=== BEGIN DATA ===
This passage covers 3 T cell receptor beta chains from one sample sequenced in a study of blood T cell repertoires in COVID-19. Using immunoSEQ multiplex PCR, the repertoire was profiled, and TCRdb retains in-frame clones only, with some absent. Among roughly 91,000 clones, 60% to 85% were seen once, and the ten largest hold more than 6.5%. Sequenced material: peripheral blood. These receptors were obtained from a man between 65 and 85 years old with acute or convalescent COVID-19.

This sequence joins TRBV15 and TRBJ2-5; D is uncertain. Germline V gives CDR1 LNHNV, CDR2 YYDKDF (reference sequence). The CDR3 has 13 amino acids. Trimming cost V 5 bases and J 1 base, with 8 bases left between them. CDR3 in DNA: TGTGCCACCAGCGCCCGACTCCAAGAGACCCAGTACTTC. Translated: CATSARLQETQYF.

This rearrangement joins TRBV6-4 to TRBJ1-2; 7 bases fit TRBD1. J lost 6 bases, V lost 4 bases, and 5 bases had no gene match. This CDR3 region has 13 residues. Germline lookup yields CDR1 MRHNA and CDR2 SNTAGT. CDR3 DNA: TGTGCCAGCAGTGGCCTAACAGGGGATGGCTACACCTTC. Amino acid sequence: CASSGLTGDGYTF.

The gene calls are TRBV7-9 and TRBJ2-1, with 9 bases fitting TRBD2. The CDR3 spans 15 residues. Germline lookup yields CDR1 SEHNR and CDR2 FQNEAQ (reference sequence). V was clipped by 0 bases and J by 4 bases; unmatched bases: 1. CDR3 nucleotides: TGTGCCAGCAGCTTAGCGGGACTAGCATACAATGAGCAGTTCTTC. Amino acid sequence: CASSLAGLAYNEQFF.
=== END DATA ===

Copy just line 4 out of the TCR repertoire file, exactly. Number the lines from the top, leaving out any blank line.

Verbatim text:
The gene calls are TRBV7-9 and TRBJ2-1, with 9 bases fitting TRBD2. The CDR3 spans 15 residues. Germline lookup yields CDR1 SEHNR and CDR2 FQNEAQ (reference sequence). V was clipped by 0 bases and J by 4 bases; unmatched bases: 1. CDR3 nucleotides: TGTGCCAGCAGCTTAGCGGGACTAGCATACAATGAGCAGTTCTTC. Amino acid sequence: CASSLAGLAYNEQFF.